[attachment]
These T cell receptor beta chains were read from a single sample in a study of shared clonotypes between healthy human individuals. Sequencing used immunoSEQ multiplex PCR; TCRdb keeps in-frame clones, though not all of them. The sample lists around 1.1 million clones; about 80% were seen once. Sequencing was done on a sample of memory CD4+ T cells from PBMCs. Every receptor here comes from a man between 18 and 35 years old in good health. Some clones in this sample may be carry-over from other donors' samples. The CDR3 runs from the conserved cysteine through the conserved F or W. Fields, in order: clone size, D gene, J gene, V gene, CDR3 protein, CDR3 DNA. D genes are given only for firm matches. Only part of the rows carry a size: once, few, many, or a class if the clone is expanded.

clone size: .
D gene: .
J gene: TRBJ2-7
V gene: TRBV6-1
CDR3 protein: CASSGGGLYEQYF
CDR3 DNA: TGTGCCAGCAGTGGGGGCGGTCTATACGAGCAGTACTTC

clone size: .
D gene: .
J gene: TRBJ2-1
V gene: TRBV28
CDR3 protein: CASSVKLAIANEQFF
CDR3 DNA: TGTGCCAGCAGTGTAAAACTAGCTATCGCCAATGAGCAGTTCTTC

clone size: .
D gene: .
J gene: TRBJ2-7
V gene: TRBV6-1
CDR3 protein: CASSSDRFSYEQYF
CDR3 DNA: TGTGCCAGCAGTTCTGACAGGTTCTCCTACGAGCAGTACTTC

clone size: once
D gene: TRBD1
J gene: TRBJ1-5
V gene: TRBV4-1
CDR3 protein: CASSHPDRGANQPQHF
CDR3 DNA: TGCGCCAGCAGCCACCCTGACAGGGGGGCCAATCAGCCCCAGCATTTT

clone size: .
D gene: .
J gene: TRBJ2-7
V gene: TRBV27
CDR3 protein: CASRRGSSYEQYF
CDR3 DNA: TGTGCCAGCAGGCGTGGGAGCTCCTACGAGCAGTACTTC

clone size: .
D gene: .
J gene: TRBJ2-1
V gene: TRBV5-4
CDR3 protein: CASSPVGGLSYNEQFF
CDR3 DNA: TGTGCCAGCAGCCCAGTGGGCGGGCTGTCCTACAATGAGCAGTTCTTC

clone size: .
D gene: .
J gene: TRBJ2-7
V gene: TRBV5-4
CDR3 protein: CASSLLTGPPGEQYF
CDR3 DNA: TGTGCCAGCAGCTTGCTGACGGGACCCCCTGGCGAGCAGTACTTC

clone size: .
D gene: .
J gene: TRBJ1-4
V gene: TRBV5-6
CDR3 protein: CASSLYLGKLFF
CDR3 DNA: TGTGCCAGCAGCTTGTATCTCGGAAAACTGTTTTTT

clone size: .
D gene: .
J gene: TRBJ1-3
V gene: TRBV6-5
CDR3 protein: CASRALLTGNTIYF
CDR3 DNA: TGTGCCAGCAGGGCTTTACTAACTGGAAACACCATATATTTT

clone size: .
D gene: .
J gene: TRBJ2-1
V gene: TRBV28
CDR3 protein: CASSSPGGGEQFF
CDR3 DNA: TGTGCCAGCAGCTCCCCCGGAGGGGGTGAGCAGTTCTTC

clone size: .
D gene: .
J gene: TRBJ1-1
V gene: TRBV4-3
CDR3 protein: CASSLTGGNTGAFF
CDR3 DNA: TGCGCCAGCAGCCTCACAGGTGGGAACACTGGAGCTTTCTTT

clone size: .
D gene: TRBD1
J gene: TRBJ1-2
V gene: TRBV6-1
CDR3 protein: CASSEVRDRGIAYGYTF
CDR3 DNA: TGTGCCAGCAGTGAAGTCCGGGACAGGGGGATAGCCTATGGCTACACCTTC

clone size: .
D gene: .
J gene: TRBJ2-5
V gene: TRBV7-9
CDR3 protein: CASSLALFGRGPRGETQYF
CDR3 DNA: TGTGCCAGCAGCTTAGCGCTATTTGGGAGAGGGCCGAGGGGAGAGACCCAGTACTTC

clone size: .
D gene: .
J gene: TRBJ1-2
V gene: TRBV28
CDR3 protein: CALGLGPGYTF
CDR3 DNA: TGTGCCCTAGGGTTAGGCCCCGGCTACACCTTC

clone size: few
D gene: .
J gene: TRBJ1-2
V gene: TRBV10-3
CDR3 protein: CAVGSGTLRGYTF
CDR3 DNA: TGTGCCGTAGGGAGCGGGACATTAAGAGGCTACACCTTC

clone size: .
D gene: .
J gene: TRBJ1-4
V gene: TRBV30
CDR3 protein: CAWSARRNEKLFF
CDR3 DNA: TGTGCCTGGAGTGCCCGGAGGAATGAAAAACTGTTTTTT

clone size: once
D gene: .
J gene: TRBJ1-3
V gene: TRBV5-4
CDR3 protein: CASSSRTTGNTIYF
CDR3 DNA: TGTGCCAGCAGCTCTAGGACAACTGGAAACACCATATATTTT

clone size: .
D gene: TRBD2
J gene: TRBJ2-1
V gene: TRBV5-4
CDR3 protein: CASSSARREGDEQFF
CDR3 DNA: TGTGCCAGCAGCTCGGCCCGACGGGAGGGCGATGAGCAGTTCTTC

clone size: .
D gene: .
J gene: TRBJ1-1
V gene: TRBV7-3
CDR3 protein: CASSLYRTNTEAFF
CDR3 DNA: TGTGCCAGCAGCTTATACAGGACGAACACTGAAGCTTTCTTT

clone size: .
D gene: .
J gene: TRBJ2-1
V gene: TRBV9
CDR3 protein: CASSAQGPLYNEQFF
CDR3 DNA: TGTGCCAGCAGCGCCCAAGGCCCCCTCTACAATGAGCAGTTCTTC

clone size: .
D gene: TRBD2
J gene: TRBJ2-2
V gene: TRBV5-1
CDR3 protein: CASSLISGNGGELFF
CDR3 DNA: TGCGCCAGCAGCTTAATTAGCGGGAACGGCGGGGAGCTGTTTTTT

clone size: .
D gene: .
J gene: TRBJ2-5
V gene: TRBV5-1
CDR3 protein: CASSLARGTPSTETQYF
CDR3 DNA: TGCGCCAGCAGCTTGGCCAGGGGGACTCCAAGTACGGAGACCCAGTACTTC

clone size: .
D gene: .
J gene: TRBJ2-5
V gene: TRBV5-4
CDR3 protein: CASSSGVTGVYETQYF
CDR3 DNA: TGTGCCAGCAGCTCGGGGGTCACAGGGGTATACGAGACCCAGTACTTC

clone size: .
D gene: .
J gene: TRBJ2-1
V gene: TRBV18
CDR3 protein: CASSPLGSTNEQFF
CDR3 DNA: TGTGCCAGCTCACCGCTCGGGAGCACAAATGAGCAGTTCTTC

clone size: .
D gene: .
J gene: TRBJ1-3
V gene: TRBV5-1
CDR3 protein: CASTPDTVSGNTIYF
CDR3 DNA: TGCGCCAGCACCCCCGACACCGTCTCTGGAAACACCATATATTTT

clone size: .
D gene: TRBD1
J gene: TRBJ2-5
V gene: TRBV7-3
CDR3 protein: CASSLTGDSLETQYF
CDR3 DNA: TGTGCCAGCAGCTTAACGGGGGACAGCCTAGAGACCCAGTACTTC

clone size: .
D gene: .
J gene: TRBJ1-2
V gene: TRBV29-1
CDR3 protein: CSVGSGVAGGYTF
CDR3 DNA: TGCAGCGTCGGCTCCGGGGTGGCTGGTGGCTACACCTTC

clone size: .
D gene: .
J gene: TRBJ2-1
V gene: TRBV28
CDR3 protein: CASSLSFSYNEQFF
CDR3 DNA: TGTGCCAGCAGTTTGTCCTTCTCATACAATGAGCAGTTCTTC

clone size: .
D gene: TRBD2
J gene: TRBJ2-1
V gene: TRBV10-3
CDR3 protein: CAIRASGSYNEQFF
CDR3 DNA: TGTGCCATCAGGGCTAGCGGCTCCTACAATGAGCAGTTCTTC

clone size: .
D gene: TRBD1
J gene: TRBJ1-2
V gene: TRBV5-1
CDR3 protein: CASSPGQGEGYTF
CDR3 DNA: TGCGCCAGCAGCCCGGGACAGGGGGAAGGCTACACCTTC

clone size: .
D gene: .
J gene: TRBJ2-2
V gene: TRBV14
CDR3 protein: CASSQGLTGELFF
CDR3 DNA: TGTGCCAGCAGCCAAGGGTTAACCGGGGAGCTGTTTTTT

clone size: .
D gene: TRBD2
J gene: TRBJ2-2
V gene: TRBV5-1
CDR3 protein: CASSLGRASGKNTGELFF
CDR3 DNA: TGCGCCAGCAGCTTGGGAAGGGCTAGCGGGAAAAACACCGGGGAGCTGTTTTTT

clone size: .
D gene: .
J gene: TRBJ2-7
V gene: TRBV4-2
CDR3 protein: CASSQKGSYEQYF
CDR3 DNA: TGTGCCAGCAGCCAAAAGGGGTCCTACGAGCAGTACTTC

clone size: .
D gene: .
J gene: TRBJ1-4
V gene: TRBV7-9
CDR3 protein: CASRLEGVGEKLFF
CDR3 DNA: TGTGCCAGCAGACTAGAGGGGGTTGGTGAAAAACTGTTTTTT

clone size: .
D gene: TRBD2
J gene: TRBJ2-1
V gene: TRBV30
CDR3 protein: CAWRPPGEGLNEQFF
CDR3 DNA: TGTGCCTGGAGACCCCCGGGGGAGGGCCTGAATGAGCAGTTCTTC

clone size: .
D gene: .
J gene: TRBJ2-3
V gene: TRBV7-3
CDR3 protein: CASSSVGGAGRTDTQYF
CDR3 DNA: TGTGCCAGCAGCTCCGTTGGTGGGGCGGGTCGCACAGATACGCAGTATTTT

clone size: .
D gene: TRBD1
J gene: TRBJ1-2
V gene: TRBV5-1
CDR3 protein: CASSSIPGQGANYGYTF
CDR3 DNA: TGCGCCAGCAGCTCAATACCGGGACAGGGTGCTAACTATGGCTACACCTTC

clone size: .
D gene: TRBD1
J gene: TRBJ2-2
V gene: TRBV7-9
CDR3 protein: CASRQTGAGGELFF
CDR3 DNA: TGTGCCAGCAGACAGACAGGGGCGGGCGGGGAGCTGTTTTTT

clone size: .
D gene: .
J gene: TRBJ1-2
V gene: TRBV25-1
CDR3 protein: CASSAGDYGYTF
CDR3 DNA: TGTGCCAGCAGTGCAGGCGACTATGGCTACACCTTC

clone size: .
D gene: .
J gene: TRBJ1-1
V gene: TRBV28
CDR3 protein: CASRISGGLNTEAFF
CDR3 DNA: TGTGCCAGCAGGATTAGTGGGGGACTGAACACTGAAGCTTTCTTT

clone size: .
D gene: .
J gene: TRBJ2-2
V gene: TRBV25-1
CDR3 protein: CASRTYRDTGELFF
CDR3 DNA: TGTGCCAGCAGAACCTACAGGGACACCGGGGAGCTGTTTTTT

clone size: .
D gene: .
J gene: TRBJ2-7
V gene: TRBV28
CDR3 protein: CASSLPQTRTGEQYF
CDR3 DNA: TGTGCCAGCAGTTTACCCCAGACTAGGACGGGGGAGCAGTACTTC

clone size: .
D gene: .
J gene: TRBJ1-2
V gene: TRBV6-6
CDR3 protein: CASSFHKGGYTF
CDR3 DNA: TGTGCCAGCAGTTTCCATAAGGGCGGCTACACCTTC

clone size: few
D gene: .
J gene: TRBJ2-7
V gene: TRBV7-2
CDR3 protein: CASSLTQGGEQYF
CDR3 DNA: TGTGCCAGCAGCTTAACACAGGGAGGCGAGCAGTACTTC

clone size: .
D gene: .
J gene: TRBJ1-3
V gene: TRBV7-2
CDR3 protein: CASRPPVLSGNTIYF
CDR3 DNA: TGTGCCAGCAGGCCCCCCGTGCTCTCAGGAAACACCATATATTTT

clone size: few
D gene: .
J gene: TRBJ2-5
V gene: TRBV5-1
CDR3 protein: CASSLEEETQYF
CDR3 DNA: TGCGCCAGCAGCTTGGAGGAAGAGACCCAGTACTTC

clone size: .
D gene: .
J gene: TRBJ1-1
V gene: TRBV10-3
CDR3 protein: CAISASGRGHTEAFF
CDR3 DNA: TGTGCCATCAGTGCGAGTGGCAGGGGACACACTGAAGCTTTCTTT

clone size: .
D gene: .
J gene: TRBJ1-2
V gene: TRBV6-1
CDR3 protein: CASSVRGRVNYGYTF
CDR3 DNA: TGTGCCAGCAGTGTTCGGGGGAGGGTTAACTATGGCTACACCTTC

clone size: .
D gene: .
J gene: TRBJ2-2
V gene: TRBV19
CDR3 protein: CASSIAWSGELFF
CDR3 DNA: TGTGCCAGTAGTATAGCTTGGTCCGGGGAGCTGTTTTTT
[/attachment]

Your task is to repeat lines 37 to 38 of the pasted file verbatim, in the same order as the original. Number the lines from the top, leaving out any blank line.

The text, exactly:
CDR3 DNA: TGTGCCAGCAGCCCAGTGGGCGGGCTGTCCTACAATGAGCAGTTCTTC

clone size: .